Does eating organic produce reduce risk of cancer?

Although there is robust medical research indicating that a diet rich in fruits and vegetables is associated with a lower risk of many types of cancer, there is little indication that organic fruits and vegetables further reduce the risk of cancer compared to conventionally grown fruits and vegetables.

In a recent medical study, researchers in France demonstrated that a diet that is consistently rich in organic fruits and vegetables reduces cancer risk significantly more than a diet rich in conventionally grown fruits and vegetables.

The term “organic” in regards to fruits and vegetables indicate a specific method of growing, fertilizing, harvesting and processing the food. It prohibits the use of man-made fertilizers, pesticides and herbicides.

By law, genetically modified organisms (GMOs) are not considered organic.

Annual sale of organic food (2019) is almost $50 billion comprising about 6% of all food sales. Since 2009, the annual growth in sales of organic food is about 8%. Many grocery stores now have extensive organic food sections. Some sell primarily organic products. Simply put, more people are buying organic.

Conventionally grown fruits and vegetables are often exposed to pesticides, artificial fertilizers and herbicides (think glyphosate). These chemicals are not removed before sale, increasing the risk of exposure to the consumer.

Indeed, recent studies suggest that 90% of Americans have measurable levels of the glyphosate in their blood and urine. It has been suggested that regular exposure to glyphosate increases the risk of some cancers.

Do organic fruits and vegetables reduce the risk of cancer beyond conventionally grown fruits and vegetables?

A recent study published in the Journal of the American Medical Association suggests that they do. This study prospectively looked at the risk of cancer and organic food consumption in almost 70,000 French adults.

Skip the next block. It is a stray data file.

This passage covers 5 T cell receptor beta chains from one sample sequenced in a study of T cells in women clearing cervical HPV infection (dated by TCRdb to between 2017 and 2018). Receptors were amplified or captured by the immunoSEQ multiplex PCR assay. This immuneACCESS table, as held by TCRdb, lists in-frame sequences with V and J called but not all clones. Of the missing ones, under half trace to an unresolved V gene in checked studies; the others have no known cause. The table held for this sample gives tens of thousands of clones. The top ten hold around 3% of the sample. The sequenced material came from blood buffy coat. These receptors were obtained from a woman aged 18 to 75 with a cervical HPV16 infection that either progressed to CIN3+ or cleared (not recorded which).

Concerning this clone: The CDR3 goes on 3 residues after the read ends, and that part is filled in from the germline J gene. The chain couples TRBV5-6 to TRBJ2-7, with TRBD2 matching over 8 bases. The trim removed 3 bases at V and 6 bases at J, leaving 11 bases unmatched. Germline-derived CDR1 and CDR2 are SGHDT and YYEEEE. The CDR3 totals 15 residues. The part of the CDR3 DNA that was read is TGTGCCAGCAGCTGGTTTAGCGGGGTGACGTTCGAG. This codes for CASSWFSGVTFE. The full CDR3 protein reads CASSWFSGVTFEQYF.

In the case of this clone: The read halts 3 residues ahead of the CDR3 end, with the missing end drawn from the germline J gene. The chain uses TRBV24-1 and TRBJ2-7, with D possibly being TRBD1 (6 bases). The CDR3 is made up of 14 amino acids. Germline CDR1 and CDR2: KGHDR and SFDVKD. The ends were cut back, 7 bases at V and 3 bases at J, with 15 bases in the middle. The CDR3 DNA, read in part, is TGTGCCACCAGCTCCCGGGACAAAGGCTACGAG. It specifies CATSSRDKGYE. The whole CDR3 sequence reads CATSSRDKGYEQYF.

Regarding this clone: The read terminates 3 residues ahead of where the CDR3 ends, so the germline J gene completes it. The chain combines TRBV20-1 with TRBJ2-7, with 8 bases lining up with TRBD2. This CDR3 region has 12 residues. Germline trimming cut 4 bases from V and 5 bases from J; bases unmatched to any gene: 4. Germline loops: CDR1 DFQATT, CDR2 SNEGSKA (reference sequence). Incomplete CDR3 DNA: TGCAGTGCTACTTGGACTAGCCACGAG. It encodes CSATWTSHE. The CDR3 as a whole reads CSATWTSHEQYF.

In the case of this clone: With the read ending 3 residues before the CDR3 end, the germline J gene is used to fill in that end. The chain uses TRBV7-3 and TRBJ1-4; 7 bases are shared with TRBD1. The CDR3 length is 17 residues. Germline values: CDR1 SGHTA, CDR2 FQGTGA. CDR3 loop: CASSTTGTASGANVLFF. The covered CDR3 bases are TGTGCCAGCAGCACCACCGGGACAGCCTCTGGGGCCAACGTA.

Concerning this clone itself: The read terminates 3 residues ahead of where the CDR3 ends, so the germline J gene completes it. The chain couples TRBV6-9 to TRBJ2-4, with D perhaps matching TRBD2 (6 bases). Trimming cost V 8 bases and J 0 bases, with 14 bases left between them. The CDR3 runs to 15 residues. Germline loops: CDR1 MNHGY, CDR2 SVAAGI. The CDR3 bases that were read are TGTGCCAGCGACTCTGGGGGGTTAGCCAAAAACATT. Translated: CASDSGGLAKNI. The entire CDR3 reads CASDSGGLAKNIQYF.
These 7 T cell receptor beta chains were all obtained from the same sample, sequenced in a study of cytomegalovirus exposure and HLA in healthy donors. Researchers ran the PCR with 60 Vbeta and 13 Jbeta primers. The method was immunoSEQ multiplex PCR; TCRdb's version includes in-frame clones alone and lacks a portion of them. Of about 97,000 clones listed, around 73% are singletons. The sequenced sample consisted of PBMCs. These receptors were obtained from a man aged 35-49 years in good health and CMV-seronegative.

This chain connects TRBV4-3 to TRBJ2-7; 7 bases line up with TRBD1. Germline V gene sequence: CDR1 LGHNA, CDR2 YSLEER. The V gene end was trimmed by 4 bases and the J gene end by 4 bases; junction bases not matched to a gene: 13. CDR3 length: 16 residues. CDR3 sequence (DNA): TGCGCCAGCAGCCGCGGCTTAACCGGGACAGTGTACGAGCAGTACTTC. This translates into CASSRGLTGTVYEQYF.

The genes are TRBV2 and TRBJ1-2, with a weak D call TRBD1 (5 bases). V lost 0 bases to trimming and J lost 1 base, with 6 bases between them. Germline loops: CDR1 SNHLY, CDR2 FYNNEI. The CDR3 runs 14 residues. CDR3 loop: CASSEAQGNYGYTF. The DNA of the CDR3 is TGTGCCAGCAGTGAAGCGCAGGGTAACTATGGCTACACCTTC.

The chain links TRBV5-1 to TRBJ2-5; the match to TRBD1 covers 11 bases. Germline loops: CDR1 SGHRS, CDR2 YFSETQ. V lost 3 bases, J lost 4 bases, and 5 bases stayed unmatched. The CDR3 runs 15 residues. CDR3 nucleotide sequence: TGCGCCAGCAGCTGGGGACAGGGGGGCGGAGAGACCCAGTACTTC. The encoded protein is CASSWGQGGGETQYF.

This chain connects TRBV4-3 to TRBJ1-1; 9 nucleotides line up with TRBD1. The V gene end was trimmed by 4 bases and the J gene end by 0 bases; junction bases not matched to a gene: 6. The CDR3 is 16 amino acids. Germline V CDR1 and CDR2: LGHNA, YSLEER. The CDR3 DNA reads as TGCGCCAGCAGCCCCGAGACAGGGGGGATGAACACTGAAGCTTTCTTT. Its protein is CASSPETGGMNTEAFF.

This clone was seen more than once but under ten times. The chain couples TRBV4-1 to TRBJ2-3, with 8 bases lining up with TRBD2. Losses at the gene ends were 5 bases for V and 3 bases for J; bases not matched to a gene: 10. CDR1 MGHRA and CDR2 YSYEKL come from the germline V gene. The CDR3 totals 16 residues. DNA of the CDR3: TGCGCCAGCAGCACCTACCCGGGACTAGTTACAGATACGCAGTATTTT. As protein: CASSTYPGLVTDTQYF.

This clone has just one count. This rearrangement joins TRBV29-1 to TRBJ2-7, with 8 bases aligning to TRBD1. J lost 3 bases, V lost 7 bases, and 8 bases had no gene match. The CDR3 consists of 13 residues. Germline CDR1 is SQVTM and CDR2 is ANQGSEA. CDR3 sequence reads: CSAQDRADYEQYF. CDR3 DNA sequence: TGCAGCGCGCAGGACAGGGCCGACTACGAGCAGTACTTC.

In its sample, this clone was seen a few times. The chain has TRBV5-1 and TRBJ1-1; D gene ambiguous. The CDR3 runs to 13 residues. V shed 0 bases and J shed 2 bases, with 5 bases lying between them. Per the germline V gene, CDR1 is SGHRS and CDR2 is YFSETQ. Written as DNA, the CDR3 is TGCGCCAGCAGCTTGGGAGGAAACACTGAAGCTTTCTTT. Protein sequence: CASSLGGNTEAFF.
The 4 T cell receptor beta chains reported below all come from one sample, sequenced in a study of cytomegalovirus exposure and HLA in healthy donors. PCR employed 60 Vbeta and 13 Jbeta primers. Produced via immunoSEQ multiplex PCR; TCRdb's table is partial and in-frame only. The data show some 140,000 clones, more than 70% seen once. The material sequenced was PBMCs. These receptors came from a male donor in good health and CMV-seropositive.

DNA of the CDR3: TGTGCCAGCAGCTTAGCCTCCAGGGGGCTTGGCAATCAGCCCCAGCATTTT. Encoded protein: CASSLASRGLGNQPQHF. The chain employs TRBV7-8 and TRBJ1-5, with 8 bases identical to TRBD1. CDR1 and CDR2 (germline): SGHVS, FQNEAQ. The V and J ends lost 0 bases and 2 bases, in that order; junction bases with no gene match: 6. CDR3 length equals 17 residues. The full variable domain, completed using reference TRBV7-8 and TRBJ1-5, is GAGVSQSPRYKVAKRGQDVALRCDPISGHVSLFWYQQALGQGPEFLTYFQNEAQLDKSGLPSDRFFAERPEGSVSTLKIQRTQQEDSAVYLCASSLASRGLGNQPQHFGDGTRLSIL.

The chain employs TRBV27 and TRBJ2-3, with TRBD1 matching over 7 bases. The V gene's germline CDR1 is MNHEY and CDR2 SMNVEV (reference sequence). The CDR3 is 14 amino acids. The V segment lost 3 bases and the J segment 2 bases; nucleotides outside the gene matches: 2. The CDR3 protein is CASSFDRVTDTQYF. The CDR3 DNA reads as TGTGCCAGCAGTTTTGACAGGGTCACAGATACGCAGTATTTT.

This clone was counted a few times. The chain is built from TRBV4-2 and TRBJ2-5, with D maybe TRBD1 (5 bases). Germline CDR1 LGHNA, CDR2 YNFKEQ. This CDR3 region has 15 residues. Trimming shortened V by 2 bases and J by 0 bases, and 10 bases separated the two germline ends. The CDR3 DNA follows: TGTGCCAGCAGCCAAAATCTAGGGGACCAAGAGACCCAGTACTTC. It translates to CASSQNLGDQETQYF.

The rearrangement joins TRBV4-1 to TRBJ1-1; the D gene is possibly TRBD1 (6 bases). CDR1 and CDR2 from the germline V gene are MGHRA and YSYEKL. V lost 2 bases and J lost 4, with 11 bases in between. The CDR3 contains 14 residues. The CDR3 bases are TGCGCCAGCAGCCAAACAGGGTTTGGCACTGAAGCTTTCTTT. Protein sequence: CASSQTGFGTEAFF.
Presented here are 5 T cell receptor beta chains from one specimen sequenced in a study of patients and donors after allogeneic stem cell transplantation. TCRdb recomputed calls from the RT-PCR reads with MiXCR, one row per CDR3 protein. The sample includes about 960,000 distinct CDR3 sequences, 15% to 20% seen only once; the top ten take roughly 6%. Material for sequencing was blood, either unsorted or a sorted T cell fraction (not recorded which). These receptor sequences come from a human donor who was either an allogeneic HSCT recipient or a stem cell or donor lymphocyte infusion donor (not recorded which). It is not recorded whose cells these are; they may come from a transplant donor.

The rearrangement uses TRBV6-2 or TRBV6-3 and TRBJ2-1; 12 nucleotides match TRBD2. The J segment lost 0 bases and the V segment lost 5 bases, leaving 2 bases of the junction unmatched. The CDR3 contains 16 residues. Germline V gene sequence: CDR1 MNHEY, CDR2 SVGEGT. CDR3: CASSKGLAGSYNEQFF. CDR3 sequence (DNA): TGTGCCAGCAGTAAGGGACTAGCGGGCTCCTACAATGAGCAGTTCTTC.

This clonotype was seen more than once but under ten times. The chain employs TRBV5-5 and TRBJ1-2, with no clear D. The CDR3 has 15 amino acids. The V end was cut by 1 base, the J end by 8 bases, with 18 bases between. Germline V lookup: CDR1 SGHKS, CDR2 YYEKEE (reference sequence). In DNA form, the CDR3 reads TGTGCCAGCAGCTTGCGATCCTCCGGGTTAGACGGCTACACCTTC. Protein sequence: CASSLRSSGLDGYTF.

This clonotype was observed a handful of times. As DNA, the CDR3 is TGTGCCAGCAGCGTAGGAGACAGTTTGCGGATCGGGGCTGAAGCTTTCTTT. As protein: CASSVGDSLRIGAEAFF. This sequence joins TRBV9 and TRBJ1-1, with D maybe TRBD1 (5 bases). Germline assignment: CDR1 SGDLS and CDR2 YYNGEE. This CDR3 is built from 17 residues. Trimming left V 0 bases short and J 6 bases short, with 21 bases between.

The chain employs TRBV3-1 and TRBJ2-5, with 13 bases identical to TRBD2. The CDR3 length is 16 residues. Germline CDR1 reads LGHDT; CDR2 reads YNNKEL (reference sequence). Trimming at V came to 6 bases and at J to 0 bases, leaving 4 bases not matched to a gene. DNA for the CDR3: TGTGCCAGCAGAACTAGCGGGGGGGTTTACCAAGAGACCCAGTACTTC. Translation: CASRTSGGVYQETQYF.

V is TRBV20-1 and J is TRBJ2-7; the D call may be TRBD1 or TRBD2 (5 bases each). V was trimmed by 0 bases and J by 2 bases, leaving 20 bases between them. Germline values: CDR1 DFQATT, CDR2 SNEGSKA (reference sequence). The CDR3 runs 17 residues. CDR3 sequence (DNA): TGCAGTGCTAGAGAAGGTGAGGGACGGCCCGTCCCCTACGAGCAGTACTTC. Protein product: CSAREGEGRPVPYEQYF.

Of all participants, 459 developed breast cancers, 180 prostate cancers, 135 skin cancers, 99 colorectal cancers, and 63 non-Hodgkin and other lymphomas.

Comparing the incidence of cancer with eating organic vs, conventional, there was a 25% (one in four) decrease in risk for cancer in those eating organic fruits and vegetables. It was hypothesized that this reduced risk was because of a decrease in the long-term exposure to herbicides.

The definition of organic has been under pressure over the past few years. Large, conventional food suppliers have been trying to get nonorganic food labeled as organic because organic has become a sizable market. Fortunately, the definition of organic is unchanged. Other terms that imply organic, like “all natural, “natural,” “GMO-free,” “free range,” etc. are not necessarily organic — buyer beware.

Organic food is usually more expensive than conventionally grown food and the selection may be limited. However, as the number of farmers growing organic food increases and as more stores offer organic selections, the costs come down.

The treatment of cancer is very expensive, so comparing the costs of organic food against the cost of cancer, organic fruits and vegetables might be a prudent investment.

• Dr. Patrick Massey, MD, Ph.D., is president of ALT-MED Medical and Physical Therapy, 1544 Nerge Road, Elk Grove Village.

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